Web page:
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Unread 12-07-2020, 06:17 PM   #121
Davy
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Hi Wolfgang, hope you're doing well. I can't say for sure why it cracked but I would remove the cracked grout, regrout it and move on.
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Unread 12-07-2020, 06:37 PM   #122
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Have you at any time tested the foundation slab for moisture vapor emissions, Wolfgang?

If that treated wood was in fact dry (a year in unconditioned space would not guarantee that) and you sealed it all around except for its exposure to the SOG, it could begin swelling if your MVER was significant.

The only wood shower curb John Bridge reported having that problem with was one he had sealed completely to a SOG with Kerdi. I've personally seen the problem with any of mine, but most of them were built over my own slabs, which I try to seal well enough never to have a MVER problem.

Your cracking doesn't look quite like what I'd expect from that cause, but it could be just the beginning.

Or it could be something else.

My opinion; worth price charged.
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Unread 12-07-2020, 07:52 PM   #123
makethatkerdistick
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Hi Davy,
I am doing well. Have you had any jobs up here lately? I might have to re-grout but before I do that, I want to investigate more.

CX,
Not sure about my slab's vapor emission. This is close to an outside wall, and there is the chance for the slab to pass moisture, too. Not sure if that makes a difference. When I relocated the drain, I found out that a vapor barrier was used under the slab. Again, how effective this 50 year old barrier is, I don't know. Anecdotally, I have never observed aggravated moisture issues that would cause, say, smelly carpet or the like.

I didn't measure the water content of the pressure-treated lumber. But just the fact that it felt identical in weight to regular lumber led me to believe it was pretty dry and ok to use. Certainly a far cry from its wet brethren one picks up fresh from the store. But it's possible that there was more moisture than I assumed. The curb was completely wrapped in plastic, so there should be plastic between the slab and the wood. However, the Tapcons have made tiny holes in the plastic where they penetrate.

When you say this crack doesn't look like one caused by foundation moisture migration issues, does it look like it could have been caused by something else? I guess it's only guessing at this point, but it might still be helpful.

I am still nervous that there is slow moisture creep under the Kerdi seams, given that I folded the corners myself. But I was so very careful when I did that, and I observed the required overlap. I really hope it isn't anything caused by moisture intrusion from the shower proper. That would mean all of my work was wasted, wasn't it?
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Unread 12-07-2020, 10:56 PM   #124
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Smelly carpet stage of moisture usually comes from hydrostatic moisture rather than vapor emissions in my experience, Wolfgang. The carpet and pad will generally just let such vapor emissions pass through with no indication at all.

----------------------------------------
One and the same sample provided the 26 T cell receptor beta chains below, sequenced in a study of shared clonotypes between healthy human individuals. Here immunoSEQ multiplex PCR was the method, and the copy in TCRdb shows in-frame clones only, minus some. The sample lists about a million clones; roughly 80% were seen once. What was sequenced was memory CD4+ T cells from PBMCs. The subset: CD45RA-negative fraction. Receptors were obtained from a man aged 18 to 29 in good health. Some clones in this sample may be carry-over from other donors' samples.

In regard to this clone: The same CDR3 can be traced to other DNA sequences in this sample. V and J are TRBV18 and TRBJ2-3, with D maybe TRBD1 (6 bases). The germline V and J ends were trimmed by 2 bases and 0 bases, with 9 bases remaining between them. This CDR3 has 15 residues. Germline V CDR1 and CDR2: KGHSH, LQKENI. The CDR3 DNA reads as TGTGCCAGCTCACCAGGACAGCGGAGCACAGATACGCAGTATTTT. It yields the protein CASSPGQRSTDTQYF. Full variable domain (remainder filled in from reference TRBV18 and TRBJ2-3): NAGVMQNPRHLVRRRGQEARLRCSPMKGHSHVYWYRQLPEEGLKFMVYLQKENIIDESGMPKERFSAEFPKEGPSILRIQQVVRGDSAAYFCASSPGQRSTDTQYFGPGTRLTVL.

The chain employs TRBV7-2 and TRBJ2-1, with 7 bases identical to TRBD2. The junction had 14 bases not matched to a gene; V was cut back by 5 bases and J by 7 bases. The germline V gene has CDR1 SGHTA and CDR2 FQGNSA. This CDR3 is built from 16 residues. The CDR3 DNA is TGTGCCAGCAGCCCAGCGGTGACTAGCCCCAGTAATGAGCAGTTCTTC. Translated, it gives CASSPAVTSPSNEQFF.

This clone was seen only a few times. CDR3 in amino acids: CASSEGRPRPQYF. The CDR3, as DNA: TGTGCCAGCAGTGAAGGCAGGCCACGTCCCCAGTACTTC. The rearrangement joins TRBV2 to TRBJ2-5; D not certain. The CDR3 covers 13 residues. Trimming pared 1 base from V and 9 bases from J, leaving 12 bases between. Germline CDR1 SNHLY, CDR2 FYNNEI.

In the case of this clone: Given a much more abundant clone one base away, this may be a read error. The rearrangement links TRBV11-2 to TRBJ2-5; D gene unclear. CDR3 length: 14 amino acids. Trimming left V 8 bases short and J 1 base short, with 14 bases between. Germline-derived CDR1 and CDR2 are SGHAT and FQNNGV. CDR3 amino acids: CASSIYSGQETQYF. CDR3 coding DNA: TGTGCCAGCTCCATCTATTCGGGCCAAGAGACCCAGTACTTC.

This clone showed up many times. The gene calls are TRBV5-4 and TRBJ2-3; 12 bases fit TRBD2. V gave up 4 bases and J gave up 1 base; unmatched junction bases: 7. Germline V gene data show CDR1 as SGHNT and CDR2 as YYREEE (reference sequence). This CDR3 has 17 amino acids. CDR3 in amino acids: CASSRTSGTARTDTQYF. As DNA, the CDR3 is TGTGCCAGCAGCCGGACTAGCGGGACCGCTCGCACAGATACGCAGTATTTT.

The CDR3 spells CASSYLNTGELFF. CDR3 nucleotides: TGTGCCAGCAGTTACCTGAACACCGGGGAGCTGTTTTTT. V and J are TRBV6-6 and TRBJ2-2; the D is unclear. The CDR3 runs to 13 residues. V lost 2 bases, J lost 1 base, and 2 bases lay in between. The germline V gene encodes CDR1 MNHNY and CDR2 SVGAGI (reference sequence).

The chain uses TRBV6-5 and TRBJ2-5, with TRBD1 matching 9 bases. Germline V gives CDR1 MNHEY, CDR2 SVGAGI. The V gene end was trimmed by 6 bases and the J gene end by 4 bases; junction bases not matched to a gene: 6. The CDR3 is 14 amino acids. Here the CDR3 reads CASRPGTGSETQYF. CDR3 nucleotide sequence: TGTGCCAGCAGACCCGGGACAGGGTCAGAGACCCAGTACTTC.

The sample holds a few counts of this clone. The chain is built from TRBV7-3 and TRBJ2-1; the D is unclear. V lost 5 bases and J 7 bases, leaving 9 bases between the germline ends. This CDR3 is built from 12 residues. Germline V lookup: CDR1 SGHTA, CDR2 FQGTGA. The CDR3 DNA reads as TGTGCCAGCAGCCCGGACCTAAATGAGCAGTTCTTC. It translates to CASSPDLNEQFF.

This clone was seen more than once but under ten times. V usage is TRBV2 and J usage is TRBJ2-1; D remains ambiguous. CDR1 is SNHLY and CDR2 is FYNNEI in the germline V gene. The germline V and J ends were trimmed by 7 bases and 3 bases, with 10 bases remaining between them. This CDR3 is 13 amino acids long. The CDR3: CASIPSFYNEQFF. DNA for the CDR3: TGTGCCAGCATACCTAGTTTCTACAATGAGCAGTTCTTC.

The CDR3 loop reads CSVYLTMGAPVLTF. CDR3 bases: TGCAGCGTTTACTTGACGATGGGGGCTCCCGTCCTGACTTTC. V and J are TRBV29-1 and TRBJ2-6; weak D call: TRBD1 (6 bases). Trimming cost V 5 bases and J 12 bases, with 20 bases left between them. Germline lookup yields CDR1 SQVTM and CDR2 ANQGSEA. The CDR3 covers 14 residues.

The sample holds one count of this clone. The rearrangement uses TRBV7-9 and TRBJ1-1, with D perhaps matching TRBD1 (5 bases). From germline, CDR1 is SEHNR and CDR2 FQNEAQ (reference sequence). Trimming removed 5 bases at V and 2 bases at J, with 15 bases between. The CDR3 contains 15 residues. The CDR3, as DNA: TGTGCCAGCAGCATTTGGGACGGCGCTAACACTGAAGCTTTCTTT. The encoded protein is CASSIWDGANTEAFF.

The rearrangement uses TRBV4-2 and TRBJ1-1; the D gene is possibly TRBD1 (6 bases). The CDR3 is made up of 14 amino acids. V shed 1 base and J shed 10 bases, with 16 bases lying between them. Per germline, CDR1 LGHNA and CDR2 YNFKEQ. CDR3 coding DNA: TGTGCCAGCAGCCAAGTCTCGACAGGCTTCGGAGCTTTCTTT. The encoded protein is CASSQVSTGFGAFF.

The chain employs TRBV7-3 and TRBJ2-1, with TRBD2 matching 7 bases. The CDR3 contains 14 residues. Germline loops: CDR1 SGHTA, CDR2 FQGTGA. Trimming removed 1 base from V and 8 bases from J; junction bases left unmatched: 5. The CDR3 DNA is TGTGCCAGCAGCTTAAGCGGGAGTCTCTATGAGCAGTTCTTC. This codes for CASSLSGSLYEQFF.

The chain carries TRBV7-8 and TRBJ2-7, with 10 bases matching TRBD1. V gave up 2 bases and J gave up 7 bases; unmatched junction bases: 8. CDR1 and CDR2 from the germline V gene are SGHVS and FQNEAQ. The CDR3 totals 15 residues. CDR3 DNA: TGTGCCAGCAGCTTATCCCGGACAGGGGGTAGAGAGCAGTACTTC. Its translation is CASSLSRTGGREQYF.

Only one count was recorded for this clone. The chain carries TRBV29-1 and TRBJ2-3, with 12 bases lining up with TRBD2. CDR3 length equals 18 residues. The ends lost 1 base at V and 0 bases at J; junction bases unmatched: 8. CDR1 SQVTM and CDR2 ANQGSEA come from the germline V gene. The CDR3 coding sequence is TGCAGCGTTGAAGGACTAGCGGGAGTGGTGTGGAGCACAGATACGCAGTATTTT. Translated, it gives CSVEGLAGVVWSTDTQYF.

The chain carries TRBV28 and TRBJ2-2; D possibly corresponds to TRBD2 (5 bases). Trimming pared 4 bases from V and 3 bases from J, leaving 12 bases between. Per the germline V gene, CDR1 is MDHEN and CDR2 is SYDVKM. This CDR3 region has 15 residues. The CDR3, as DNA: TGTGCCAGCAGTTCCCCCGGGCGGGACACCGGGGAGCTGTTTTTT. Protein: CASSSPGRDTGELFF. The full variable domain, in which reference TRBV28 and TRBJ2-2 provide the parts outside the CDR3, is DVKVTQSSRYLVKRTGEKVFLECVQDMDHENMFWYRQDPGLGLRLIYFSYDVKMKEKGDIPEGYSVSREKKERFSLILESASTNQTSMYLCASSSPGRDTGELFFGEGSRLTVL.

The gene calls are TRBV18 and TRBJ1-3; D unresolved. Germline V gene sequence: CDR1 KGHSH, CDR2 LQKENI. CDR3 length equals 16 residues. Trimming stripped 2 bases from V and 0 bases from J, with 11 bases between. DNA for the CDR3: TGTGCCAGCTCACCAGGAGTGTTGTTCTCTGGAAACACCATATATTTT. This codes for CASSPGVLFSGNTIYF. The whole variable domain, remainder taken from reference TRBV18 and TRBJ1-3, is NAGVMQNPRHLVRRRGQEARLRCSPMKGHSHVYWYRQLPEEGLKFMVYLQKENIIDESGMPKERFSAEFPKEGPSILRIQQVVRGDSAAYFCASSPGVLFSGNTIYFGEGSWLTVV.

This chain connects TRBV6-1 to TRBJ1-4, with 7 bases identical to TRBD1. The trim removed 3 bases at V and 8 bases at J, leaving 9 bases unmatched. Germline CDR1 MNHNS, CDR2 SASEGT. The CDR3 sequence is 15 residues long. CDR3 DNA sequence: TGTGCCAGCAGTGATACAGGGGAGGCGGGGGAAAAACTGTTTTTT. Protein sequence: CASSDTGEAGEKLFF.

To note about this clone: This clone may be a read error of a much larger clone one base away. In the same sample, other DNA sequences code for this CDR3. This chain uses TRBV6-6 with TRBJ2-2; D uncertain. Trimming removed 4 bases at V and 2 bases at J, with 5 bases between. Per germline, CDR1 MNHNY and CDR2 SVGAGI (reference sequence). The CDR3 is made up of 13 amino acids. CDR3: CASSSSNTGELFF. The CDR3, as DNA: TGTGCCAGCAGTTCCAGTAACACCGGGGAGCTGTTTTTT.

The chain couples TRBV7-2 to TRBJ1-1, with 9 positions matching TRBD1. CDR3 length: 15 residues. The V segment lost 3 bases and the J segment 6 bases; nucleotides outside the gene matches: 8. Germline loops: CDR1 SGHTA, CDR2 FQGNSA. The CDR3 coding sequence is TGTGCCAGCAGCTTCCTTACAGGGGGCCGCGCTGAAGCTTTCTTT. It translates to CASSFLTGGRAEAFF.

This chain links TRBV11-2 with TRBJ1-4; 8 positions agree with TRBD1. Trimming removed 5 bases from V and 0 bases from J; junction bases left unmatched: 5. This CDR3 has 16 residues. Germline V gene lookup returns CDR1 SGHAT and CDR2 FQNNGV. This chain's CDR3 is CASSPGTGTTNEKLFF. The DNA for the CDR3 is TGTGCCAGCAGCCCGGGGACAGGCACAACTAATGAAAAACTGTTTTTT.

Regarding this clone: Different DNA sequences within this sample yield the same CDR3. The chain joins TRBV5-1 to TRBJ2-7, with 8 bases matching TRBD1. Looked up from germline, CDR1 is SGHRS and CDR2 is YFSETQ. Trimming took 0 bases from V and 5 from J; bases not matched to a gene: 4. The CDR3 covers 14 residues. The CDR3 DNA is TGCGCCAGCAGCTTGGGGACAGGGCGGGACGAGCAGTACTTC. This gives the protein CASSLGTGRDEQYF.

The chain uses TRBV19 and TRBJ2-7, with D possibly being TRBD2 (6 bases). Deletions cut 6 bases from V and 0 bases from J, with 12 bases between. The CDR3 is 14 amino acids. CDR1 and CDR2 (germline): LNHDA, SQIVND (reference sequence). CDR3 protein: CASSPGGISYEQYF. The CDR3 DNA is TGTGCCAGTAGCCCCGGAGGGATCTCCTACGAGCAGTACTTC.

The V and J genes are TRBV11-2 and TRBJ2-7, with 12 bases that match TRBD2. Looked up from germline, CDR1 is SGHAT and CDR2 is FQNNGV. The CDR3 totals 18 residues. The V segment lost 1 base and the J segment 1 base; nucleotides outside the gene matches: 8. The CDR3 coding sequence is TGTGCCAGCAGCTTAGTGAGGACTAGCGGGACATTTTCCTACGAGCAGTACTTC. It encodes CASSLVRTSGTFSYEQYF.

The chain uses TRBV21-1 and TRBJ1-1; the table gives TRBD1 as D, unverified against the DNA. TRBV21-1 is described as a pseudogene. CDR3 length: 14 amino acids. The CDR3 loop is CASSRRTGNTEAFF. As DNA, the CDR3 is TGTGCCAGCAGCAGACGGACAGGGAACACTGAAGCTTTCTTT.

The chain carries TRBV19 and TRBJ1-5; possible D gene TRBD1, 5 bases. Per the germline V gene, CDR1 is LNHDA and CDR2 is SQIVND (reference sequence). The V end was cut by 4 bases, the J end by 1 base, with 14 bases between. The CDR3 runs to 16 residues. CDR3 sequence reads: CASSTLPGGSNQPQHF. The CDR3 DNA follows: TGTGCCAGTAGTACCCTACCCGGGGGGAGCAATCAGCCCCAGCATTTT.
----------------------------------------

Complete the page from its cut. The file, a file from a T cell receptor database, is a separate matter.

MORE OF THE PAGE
If you wrapped the curb, including the bottom, I doubt much moisture would get in there from vapor emissions from the slab. But any moisture that gets in there will have no way ever to get out, which could cause a problem.

The cracking I see in your photo, especially the horizontal one in the front, would be typical of swelling curb wood, but I would expect it to be much more significant by the time you noticed it. Perhaps you're just more observant than the average shower user?

Or perhaps, as Davy says, it's nothing to worry about and you should pay no attention. I, on the other hand, don't think grout crack just happen, I believe them to have been caused. I hope I'm wrong about the cause of yours.

I wouldn't be too concerned about your Kerdi corners. Thousands of Kerdi showers, including my first two, have been constructed before Schluter even started producing those pre-formed corners. Not to mention all the cardboard box ice chests that were built and used.

The folded corners, done with care, are effective and judging by your work that we have seen I'd expect your corners were carefully done.

My opinion; worth price charged.
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Unread 12-08-2020, 10:37 AM   #125
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CX, given the unknown cause which is difficult to assess, I might do the following:

1. Keep showering and watching. If a leak from above were the cause, with the slight crack in the grout, this would quickly exacerbate and make itself known by more swelling.

2. Consider drilling one or two relief holes in the outside portion of the curb. Dependent on finding some sort of decorative mini louvered vent I could put in place to cover it and call it a feature. That way, if (and only IF) the problem stems from vapor from the slab, this would allow for sufficient ventilation. This would mean I am breaching the water-tight construction in this spot, but water never gets there anyway.

One more thought: Maybe, in the course of the past three years, the PT lumber has reached its final moisture equilibrium of sorts, resulting in some additional deformation that caused the crack.